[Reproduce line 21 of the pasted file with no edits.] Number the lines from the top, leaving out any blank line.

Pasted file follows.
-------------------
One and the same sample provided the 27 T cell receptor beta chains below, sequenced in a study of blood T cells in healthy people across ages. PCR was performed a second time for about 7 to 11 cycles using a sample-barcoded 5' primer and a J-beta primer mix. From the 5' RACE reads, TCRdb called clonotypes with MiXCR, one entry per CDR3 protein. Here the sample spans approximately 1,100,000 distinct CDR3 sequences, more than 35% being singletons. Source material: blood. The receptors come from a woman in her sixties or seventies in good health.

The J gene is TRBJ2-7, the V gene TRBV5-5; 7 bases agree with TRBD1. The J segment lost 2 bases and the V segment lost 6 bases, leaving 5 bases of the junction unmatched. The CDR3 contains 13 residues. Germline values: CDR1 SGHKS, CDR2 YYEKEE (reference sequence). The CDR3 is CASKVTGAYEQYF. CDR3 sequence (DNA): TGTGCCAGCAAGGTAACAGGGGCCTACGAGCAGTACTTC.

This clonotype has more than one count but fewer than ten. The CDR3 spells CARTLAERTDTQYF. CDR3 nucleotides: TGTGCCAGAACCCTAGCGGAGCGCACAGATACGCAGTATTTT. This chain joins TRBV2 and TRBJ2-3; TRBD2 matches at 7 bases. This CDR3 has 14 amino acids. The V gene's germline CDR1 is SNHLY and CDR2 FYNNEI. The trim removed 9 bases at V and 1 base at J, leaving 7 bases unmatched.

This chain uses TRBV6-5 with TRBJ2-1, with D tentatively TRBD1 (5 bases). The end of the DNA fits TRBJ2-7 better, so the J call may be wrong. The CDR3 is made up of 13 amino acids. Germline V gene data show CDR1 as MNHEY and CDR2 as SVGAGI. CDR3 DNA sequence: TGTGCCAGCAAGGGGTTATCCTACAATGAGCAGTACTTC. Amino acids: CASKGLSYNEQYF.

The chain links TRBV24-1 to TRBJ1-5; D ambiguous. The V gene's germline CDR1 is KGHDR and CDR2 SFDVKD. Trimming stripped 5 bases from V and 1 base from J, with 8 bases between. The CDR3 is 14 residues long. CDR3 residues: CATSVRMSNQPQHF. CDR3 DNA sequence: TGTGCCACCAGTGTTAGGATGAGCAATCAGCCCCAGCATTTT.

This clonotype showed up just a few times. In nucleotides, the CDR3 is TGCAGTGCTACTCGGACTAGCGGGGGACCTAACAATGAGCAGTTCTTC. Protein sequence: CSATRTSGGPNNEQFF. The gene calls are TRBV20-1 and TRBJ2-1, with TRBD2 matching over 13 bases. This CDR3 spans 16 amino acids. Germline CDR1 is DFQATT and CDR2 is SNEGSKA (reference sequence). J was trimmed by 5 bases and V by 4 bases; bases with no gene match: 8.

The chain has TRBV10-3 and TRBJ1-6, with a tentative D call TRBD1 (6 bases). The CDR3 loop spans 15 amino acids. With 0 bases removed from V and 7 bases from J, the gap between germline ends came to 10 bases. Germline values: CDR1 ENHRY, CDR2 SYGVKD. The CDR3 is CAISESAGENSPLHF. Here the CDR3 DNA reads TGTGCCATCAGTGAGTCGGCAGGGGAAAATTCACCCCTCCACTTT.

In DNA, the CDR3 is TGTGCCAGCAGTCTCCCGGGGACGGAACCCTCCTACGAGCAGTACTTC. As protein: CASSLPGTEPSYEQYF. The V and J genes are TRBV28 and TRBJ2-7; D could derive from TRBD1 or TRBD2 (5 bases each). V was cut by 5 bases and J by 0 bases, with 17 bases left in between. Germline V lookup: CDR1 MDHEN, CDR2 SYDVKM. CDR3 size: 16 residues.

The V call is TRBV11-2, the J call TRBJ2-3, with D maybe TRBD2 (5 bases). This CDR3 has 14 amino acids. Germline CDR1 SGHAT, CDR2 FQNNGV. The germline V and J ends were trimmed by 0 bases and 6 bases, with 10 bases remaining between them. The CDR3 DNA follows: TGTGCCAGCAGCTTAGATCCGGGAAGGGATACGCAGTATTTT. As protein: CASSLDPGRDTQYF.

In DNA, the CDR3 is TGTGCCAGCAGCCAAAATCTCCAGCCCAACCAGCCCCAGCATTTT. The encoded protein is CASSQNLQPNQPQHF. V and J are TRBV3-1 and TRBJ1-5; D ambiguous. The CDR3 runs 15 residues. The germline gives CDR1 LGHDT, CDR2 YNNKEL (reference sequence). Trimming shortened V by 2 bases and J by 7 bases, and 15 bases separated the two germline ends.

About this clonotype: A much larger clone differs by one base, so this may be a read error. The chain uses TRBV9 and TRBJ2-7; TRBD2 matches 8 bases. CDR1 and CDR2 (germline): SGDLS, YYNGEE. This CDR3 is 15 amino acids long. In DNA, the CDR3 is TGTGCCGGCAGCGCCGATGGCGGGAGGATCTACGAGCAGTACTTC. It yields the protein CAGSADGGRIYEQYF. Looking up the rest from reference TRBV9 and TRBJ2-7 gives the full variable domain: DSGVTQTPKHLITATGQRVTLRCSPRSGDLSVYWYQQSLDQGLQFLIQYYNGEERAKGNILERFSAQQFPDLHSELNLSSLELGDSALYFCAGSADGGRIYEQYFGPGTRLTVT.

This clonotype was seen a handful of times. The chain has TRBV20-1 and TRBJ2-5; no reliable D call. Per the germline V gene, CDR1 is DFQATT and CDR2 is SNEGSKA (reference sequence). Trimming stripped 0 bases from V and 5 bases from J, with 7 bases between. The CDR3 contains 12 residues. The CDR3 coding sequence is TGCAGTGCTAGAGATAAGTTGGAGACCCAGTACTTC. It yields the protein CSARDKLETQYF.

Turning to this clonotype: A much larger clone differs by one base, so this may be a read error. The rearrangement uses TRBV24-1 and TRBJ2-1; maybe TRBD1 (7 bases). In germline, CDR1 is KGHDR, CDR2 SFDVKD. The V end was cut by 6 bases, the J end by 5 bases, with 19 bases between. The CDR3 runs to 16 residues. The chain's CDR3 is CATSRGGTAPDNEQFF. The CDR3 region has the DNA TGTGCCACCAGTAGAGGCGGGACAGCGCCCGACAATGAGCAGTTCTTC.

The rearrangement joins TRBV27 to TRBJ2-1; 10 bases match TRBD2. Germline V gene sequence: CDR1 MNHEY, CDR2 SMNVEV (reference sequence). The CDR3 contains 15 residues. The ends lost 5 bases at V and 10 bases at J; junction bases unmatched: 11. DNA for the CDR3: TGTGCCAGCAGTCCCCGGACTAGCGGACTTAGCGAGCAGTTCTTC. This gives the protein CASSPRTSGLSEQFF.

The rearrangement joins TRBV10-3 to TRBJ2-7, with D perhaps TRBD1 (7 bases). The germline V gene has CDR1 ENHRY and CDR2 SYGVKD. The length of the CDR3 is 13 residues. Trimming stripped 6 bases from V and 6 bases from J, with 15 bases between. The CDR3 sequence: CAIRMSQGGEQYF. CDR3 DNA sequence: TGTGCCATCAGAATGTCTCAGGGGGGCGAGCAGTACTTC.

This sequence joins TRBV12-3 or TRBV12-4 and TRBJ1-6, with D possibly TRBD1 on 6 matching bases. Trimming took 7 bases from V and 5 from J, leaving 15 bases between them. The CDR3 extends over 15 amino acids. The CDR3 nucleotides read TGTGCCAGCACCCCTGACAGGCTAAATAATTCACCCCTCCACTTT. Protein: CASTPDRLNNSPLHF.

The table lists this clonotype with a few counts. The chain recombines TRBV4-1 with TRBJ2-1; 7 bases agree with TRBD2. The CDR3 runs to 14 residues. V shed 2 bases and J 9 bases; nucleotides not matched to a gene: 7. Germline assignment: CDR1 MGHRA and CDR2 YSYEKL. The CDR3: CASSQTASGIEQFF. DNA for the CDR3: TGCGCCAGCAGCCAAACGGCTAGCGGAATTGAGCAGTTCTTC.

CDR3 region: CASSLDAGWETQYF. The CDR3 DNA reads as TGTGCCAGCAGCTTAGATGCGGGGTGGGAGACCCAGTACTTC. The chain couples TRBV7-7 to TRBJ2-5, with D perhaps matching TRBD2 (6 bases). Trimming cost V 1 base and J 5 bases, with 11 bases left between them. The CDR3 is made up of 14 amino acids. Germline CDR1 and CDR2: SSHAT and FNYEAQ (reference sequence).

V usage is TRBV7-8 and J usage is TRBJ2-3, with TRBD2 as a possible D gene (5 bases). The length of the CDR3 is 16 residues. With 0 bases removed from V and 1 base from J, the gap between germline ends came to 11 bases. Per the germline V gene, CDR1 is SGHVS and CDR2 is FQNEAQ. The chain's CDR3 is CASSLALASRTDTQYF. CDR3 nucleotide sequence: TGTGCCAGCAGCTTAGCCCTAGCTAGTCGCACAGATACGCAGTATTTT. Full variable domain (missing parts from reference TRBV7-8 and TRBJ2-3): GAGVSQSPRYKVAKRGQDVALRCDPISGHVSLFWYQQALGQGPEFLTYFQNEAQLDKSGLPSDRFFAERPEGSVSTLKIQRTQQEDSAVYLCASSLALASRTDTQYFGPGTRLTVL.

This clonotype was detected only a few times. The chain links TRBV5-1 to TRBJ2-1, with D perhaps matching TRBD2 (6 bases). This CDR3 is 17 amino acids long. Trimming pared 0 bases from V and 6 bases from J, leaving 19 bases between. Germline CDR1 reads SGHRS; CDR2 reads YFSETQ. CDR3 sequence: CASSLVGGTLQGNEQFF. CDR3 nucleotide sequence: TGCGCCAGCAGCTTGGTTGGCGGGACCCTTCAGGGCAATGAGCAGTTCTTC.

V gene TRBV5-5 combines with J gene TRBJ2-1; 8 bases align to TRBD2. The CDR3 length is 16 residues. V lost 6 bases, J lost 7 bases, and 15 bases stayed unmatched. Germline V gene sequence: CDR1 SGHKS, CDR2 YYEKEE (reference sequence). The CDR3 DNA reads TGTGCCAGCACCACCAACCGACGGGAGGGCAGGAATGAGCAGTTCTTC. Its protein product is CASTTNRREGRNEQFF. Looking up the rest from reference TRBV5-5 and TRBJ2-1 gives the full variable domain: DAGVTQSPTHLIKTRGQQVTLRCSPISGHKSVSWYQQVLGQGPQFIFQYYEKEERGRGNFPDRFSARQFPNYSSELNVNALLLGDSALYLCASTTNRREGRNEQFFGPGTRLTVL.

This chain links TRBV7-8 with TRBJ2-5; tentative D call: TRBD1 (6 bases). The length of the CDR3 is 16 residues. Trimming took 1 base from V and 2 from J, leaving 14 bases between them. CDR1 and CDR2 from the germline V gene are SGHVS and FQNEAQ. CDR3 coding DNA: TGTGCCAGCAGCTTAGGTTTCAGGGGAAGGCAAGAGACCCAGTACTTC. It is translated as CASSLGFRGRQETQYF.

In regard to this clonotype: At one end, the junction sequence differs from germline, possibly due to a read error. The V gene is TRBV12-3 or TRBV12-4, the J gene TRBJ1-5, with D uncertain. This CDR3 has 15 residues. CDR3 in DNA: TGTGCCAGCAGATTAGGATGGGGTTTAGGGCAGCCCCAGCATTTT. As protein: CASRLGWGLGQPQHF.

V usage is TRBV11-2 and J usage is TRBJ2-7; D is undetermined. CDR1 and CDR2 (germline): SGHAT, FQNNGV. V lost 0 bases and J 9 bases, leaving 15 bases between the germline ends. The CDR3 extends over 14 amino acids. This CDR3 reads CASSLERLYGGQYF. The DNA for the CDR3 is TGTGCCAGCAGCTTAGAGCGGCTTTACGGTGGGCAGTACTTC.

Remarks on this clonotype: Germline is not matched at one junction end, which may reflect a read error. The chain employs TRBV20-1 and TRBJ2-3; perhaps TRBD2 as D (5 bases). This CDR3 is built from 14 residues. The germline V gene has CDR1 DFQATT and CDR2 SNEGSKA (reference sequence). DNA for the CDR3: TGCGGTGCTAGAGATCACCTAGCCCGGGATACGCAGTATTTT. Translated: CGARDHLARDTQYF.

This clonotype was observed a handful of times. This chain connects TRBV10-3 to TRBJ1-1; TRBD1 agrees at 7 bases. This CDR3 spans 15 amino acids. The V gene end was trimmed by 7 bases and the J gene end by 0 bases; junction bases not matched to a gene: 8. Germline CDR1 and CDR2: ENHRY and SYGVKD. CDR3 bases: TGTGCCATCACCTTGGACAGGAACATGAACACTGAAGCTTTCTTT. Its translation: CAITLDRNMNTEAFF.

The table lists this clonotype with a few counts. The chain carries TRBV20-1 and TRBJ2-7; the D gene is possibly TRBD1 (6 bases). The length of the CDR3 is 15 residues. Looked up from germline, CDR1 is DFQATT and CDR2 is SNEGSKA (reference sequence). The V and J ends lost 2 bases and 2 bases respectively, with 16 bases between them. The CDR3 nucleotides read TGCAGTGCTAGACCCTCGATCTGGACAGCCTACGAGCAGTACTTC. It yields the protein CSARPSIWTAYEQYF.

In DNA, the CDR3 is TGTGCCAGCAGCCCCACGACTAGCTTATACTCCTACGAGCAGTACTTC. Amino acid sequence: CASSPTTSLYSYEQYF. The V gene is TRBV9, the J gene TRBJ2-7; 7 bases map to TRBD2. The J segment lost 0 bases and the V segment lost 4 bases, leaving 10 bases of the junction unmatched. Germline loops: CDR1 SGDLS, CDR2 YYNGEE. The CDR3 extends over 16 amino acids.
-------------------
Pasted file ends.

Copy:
V gene TRBV5-5 combines with J gene TRBJ2-1; 8 bases align to TRBD2. The CDR3 length is 16 residues. V lost 6 bases, J lost 7 bases, and 15 bases stayed unmatched. Germline V gene sequence: CDR1 SGHKS, CDR2 YYEKEE (reference sequence). The CDR3 DNA reads TGTGCCAGCACCACCAACCGACGGGAGGGCAGGAATGAGCAGTTCTTC. Its protein product is CASTTNRREGRNEQFF. Looking up the rest from reference TRBV5-5 and TRBJ2-1 gives the full variable domain: DAGVTQSPTHLIKTRGQQVTLRCSPISGHKSVSWYQQVLGQGPQFIFQYYEKEERGRGNFPDRFSARQFPNYSSELNVNALLLGDSALYLCASTTNRREGRNEQFFGPGTRLTVL.